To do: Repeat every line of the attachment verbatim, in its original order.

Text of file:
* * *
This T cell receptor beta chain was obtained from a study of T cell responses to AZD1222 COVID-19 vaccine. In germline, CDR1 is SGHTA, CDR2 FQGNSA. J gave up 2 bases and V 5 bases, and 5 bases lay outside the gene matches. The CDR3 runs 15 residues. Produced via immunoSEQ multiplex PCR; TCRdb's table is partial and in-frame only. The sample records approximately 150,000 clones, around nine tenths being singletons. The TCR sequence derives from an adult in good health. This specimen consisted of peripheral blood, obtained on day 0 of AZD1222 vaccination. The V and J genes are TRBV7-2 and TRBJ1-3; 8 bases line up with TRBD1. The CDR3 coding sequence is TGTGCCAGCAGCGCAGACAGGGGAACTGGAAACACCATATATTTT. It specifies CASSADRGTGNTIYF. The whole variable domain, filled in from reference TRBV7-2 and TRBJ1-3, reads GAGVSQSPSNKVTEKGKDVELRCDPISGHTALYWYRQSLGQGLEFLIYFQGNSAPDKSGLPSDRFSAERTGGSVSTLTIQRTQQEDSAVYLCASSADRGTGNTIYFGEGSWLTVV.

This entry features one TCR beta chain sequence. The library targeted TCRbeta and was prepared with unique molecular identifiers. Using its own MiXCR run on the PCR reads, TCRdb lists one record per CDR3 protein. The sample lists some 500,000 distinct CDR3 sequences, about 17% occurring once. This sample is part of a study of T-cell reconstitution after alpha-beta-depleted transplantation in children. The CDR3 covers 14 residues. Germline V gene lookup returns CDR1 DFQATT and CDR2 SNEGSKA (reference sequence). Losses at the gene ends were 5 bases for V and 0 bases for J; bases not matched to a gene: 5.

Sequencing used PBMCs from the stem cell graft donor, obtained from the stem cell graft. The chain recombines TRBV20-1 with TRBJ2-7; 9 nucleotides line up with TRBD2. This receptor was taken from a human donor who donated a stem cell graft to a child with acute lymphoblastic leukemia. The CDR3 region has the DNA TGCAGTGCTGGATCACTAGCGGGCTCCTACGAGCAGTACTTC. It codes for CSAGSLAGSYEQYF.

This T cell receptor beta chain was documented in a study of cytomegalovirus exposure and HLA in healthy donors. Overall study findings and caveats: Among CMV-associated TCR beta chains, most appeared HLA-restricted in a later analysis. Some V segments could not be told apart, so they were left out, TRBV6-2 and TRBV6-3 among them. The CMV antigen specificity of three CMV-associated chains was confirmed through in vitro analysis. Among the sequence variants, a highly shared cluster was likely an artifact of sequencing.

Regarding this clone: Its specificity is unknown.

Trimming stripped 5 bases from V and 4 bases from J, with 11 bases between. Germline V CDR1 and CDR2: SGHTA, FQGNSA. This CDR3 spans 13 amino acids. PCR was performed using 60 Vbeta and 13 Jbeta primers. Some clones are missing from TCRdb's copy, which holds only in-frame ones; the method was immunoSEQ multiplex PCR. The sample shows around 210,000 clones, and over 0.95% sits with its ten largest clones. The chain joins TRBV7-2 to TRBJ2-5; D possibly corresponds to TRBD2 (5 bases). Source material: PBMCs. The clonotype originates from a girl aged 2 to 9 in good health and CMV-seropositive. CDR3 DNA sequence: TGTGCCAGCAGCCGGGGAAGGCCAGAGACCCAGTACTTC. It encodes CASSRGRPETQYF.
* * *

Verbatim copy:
This T cell receptor beta chain was obtained from a study of T cell responses to AZD1222 COVID-19 vaccine. In germline, CDR1 is SGHTA, CDR2 FQGNSA. J gave up 2 bases and V 5 bases, and 5 bases lay outside the gene matches. The CDR3 runs 15 residues. Produced via immunoSEQ multiplex PCR; TCRdb's table is partial and in-frame only. The sample records approximately 150,000 clones, around nine tenths being singletons. The TCR sequence derives from an adult in good health. This specimen consisted of peripheral blood, obtained on day 0 of AZD1222 vaccination. The V and J genes are TRBV7-2 and TRBJ1-3; 8 bases line up with TRBD1. The CDR3 coding sequence is TGTGCCAGCAGCGCAGACAGGGGAACTGGAAACACCATATATTTT. It specifies CASSADRGTGNTIYF. The whole variable domain, filled in from reference TRBV7-2 and TRBJ1-3, reads GAGVSQSPSNKVTEKGKDVELRCDPISGHTALYWYRQSLGQGLEFLIYFQGNSAPDKSGLPSDRFSAERTGGSVSTLTIQRTQQEDSAVYLCASSADRGTGNTIYFGEGSWLTVV.

This entry features one TCR beta chain sequence. The library targeted TCRbeta and was prepared with unique molecular identifiers. Using its own MiXCR run on the PCR reads, TCRdb lists one record per CDR3 protein. The sample lists some 500,000 distinct CDR3 sequences, about 17% occurring once. This sample is part of a study of T-cell reconstitution after alpha-beta-depleted transplantation in children. The CDR3 covers 14 residues. Germline V gene lookup returns CDR1 DFQATT and CDR2 SNEGSKA (reference sequence). Losses at the gene ends were 5 bases for V and 0 bases for J; bases not matched to a gene: 5.

Sequencing used PBMCs from the stem cell graft donor, obtained from the stem cell graft. The chain recombines TRBV20-1 with TRBJ2-7; 9 nucleotides line up with TRBD2. This receptor was taken from a human donor who donated a stem cell graft to a child with acute lymphoblastic leukemia. The CDR3 region has the DNA TGCAGTGCTGGATCACTAGCGGGCTCCTACGAGCAGTACTTC. It codes for CSAGSLAGSYEQYF.

This T cell receptor beta chain was documented in a study of cytomegalovirus exposure and HLA in healthy donors. Overall study findings and caveats: Among CMV-associated TCR beta chains, most appeared HLA-restricted in a later analysis. Some V segments could not be told apart, so they were left out, TRBV6-2 and TRBV6-3 among them. The CMV antigen specificity of three CMV-associated chains was confirmed through in vitro analysis. Among the sequence variants, a highly shared cluster was likely an artifact of sequencing.

Regarding this clone: Its specificity is unknown.

Trimming stripped 5 bases from V and 4 bases from J, with 11 bases between. Germline V CDR1 and CDR2: SGHTA, FQGNSA. This CDR3 spans 13 amino acids. PCR was performed using 60 Vbeta and 13 Jbeta primers. Some clones are missing from TCRdb's copy, which holds only in-frame ones; the method was immunoSEQ multiplex PCR. The sample shows around 210,000 clones, and over 0.95% sits with its ten largest clones. The chain joins TRBV7-2 to TRBJ2-5; D possibly corresponds to TRBD2 (5 bases). Source material: PBMCs. The clonotype originates from a girl aged 2 to 9 in good health and CMV-seropositive. CDR3 DNA sequence: TGTGCCAGCAGCCGGGGAAGGCCAGAGACCCAGTACTTC. It encodes CASSRGRPETQYF.